The name appeared for the first time as “Agios” in a document of 1358 reporting the tax chart filled out by the king of Aragon, with the aim of fixing the amount that every villa had to pay to the Crown.

The origins of Aggius date back to the prehistoric era, as proved by the traces around the residential area: shelters under the rocks, caves, tafoni and dips, arise in a granite landscape.

Ancient and powerful “villa” of the Curatoria di Gemini, its infinite territory included also the municipalities of Trinita’ d’Agultu, Badesi and Viddalba, until they became autonomous municipalities respectively in 1958, 1968 and 1975.

After the Giudicati period, Aggius was disputed by the Doria family, by the Arborensi and by the Maritime Republic of Pisa wich exercised the control over the whole area, until the arrival of the Aragoneses and later the Spanish domination. The Spanish domination influenced strongly language, local customs and traditions still alive today in the culture of Aggius. It lasted about 400 years and was characterized by particularly difficult periods due to a succession of famine and plague which decimated local population. Like the rest of Sardinia also Aggius in 1720 passed under the control of Savoy.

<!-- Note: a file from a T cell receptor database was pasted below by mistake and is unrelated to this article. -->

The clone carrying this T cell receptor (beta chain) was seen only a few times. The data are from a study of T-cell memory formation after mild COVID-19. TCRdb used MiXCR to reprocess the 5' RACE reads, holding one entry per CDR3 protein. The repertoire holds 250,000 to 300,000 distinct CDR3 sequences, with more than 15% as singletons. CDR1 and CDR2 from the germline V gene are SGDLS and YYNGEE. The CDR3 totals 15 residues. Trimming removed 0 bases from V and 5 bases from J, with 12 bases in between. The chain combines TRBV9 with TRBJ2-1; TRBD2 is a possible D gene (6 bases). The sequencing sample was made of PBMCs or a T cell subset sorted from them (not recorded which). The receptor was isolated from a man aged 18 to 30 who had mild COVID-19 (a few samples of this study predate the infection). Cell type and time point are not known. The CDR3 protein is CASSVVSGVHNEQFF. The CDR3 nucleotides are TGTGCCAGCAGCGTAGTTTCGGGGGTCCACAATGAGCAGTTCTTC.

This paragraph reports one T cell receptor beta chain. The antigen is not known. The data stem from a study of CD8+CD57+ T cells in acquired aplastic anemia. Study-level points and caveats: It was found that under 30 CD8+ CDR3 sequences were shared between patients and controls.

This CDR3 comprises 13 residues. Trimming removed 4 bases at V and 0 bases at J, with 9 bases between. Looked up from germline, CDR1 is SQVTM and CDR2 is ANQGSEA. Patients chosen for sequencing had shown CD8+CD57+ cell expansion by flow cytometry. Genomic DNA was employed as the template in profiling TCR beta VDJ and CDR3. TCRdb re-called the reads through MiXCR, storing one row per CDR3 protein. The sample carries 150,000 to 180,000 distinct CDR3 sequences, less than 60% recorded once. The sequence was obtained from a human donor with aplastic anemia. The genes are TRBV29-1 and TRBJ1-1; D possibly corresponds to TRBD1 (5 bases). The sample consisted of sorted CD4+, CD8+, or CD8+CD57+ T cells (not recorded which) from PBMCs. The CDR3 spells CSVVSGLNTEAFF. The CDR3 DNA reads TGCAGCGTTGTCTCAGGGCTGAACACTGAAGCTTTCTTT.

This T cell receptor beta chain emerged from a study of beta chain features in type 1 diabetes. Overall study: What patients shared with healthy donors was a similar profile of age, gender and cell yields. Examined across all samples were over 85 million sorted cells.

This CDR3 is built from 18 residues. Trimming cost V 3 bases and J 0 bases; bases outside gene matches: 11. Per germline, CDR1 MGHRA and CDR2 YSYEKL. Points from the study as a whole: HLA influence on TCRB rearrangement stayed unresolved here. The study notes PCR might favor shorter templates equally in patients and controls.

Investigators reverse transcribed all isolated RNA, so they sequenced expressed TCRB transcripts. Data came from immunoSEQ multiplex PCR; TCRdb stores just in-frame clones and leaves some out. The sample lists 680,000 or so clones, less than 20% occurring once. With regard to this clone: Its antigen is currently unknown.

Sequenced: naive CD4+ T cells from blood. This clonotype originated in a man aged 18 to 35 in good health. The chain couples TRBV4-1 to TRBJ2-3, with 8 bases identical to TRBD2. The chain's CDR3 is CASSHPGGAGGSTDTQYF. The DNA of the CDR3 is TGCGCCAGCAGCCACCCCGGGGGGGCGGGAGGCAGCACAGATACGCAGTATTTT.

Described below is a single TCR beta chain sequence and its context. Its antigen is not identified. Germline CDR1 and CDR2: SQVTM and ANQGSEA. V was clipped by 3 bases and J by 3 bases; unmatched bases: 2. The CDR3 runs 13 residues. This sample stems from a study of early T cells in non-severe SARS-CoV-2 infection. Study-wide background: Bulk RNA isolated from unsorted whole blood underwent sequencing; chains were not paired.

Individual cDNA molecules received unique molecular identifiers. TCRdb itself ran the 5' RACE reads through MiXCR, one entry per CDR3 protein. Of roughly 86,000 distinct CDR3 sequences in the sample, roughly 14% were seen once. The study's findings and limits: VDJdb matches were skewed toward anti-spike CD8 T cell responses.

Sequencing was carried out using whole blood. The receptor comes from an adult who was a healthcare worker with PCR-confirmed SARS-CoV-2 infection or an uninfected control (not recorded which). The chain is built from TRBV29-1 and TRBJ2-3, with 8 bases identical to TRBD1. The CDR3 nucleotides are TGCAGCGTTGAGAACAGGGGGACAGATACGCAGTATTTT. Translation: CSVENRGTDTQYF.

Today the main economic sectors are cattle breeding, granite, wood and wrought iron working. In addition, the artisan textile sector represents an excellence and a distinctive characteristic of the territory.

In addition to the official history Aggius is also known as a centre of counterfeiter in the first half of 600AD. The “mint” was in one mountain after renamed, Fraili (it means smithy). To tackle the phenomenon Don Matteo Pilo Boy organized a famous mission. Throughout 800AD the population has been devastated by family feuds, the most famous is the one among the families Vasa and Mamìa. The writer Enrico Costa was inspired for the novel “Il Muto di Gallura”. Few know that in 1848, during the period called the Springtime of the Peoples, Aggius became a Republic for 48 hour.


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